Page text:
When body weight is between 50-120 kg then no dose adjustment is required. The most common adverse effects that have been produced in RIV treated patients are, pain in extremity, wound secretion, bleeding, muscle spasm and pruitus and blisters [13a].

Reversal agents for factor fXa inhibitors

Anticoagulants carry a risk of bleeding, in that case, reversal agents commonly known as antidotes may be beneficial in treating severe bleeding. Anticoagulants like RIV with short half-lives are less liable to entail a reversal agent than those anticoagulants with long half-lives because their withdrawal will normalize the hemostasis. Warfarin achieves its peak anticoagulant effect between 72 and 96 hours after the initiation of anticoagulant therapy, in comparison rivaroxaban has 5-9 hours short half-life in younger patients and in the case of elder subjects aged 60-76 years 11-13 hours [12]. Moreover, unlike warfarin, it has an improved bleeding profile in phase III studies [13a]. Apixaban is another oral direct factor (DOACs) Xa inhibitor and has been studied in several clinical trials. Its half-life is 8-15 hours and is 87% protein bound [13b].

The reversal of the anticoagulant effect of RIV may be required in emergency situations, such as in subjects with a life-threatening and serious bleeding event or in the case of urgent surgery. The aPCC, rFVIIa, and PCC are hemostatic agents and contains a high concentration of coagulation factors and due to this property, they may overcome factor Xa inhibition by promoting TG. While rFVIIa and aPCCs are endorsed to stop bleeding in patients suffering from inhibitor-developing hemophilia [14]. Studies in animals and humans have displayed the potential of using these haemostatic agents in reversing RIV-provoked anticoagulation.

Several possible approaches Fig. 2 are used to restore physiological hemostasis in patients utilizing an anticoagulant including (1) enhancing the rate of drug clearance (elimination) (2) hemostatic agents (reversal agents) that activate coagulation by alternative pathways (3) replacement of the coagulation factors that are inhibited by the anticoagulant (4) Drug-specific antidotes that neutralize the anticoagulation of the drug [15].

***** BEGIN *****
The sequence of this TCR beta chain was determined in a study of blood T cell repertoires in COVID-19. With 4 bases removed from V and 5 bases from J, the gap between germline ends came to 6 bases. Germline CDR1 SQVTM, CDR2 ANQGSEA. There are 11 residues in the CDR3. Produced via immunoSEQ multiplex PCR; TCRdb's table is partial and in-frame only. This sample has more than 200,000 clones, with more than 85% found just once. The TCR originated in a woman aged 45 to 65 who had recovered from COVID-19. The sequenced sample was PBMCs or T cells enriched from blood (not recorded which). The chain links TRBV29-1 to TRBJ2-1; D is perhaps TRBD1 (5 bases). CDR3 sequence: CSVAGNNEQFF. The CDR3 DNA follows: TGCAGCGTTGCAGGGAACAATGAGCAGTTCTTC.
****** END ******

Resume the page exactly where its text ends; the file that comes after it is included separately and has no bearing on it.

Hemostatic agents for Rivaroxaban

Perzborn et al. [16] evaluated the potential of using three hemostatic agents PCC, aPCC, and rFVIIa for the reversal of RIV in human blood. The effects produced by these haemostatic agents in terms of reversal of the RIV anticoagulation effect were compared via several parameters including PT, CT which was measured by TEM, TG (lag time, and ETP. Results showed that all the hemostatic agents were effective in reversing the anticoagulation effect of RIV but the reversal was partial and limited. rFVIIa and aPCC had a higher potential of reversal than PCC. But, reversal was not complete and PT, CT, and TG assays cannot predict the dose of a reversal agent required for reversing the anticoagulation effect. Various studies demonstrated improvements in coagulation assays and TG with the treatment of either of the hemostatic agents PCC, aPCC, and rFVIIa (Table-1).

Table-1: Improvements in TG and coagulation assays in-vitro and in human volunteers with addition of PCC, aPCC, and rFVIIa (Rivaroxaban)

Agents###Ex-Vivo Model###Animal Model###Human Volunteers

PCC###Illustrated some improvement in PT, CT, and TG###Reduced PT and bleeding time in###Improvement of laboratory parameters

###but not as much effective as aPCC or rFVIIa. [16]###baboons and rats. [18]###including PT, TG four factor concentrate

###Various studies demonstrated no change or only###reduces the PT>3 factor but improves TG

###some improvement in TG###more [19]

aPCC###Demonstrated the most efficient reversal of PT,###Reduced PT and bleeding time in###Improvement in laboratory parameters

###CT, and thrombin potential as compared with###baboons and rats. [18]###which includes PT and thrombin

###aPCC and rFVIIa. [16]###potential [20]

rFVIIa###some correction of TG and CT. [17]###Reduced PT and bleeding time in###Improvement in laboratory parameters

###baboons and rats. [18]###which includes PT and thrombin

###potential [20]

Prothrombin complex concentrate (PCC)